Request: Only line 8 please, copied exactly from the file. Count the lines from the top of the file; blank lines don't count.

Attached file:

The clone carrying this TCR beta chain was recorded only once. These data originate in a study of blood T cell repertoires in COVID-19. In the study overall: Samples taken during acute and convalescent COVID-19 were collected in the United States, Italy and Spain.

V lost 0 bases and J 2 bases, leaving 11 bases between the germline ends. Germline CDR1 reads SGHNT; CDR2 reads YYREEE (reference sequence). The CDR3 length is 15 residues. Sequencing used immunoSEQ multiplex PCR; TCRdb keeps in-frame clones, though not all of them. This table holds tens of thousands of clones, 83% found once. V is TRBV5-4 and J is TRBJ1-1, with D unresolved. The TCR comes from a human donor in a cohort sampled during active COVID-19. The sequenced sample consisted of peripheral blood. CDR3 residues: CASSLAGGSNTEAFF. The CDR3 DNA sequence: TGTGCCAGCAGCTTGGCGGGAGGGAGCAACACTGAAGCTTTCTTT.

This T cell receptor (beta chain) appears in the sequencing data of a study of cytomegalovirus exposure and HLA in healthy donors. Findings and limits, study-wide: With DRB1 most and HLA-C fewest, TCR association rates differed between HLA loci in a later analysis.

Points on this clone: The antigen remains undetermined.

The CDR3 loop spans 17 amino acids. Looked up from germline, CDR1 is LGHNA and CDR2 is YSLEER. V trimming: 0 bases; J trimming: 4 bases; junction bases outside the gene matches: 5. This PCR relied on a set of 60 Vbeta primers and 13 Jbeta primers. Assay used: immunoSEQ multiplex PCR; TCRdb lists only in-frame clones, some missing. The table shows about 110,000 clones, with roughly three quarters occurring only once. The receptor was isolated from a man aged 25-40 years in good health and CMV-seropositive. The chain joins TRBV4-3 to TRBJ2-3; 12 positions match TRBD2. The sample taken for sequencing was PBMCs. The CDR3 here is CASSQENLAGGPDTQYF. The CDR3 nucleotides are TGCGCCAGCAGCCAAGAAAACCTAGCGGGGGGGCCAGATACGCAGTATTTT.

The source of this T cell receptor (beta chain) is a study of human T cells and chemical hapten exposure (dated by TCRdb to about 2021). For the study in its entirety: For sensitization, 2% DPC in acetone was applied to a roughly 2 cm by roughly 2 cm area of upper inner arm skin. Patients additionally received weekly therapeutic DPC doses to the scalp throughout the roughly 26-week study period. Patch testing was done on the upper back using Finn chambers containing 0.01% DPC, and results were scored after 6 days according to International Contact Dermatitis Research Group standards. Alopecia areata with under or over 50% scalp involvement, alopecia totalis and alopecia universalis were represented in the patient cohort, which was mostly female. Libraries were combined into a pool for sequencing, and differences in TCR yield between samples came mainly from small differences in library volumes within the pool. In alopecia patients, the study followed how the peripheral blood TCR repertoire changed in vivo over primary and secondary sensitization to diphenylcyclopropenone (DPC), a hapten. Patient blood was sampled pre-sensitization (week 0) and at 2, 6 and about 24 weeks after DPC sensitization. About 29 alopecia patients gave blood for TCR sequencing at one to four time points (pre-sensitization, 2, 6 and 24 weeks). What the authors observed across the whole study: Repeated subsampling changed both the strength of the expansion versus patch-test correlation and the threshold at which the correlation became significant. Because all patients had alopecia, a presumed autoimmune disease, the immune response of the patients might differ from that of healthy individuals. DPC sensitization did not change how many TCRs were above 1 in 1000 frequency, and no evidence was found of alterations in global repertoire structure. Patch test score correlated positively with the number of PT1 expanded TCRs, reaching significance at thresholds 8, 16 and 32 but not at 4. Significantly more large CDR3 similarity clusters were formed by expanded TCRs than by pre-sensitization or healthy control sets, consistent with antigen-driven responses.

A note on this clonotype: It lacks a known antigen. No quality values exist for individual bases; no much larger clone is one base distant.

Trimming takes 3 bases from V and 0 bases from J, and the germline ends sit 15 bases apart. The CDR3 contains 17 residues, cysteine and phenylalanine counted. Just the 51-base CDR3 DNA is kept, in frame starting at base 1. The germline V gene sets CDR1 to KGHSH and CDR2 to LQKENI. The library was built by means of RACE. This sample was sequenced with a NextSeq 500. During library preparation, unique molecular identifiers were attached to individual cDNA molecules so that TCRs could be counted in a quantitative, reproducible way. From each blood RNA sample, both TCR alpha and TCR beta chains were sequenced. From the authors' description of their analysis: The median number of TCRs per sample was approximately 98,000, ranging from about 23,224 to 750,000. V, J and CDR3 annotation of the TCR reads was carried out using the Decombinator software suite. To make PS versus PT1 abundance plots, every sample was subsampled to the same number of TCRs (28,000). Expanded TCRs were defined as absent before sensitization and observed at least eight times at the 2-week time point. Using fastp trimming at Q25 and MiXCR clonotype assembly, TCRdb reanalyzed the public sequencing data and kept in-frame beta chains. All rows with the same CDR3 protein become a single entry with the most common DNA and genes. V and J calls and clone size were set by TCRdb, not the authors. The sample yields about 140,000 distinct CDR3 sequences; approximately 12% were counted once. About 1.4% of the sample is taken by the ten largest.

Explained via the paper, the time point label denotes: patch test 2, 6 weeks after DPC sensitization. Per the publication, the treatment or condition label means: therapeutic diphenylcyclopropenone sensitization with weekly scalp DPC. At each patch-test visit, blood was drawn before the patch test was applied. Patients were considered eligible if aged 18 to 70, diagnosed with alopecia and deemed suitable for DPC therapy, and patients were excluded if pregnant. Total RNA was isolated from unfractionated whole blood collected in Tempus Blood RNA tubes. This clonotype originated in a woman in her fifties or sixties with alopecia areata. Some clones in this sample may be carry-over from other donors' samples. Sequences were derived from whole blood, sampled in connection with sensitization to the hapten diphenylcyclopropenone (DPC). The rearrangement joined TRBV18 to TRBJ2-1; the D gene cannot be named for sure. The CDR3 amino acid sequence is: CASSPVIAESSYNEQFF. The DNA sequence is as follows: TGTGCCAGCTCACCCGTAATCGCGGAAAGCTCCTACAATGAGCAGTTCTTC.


Trimming takes 3 bases from V and 0 bases from J, and the germline ends sit 15 bases apart. The CDR3 contains 17 residues, cysteine and phenylalanine counted. Just the 51-base CDR3 DNA is kept, in frame starting at base 1. The germline V gene sets CDR1 to KGHSH and CDR2 to LQKENI. The library was built by means of RACE. This sample was sequenced with a NextSeq 500. During library preparation, unique molecular identifiers were attached to individual cDNA molecules so that TCRs could be counted in a quantitative, reproducible way. From each blood RNA sample, both TCR alpha and TCR beta chains were sequenced. From the authors' description of their analysis: The median number of TCRs per sample was approximately 98,000, ranging from about 23,224 to 750,000. V, J and CDR3 annotation of the TCR reads was carried out using the Decombinator software suite. To make PS versus PT1 abundance plots, every sample was subsampled to the same number of TCRs (28,000). Expanded TCRs were defined as absent before sensitization and observed at least eight times at the 2-week time point. Using fastp trimming at Q25 and MiXCR clonotype assembly, TCRdb reanalyzed the public sequencing data and kept in-frame beta chains. All rows with the same CDR3 protein become a single entry with the most common DNA and genes. V and J calls and clone size were set by TCRdb, not the authors. The sample yields about 140,000 distinct CDR3 sequences; approximately 12% were counted once. About 1.4% of the sample is taken by the ten largest.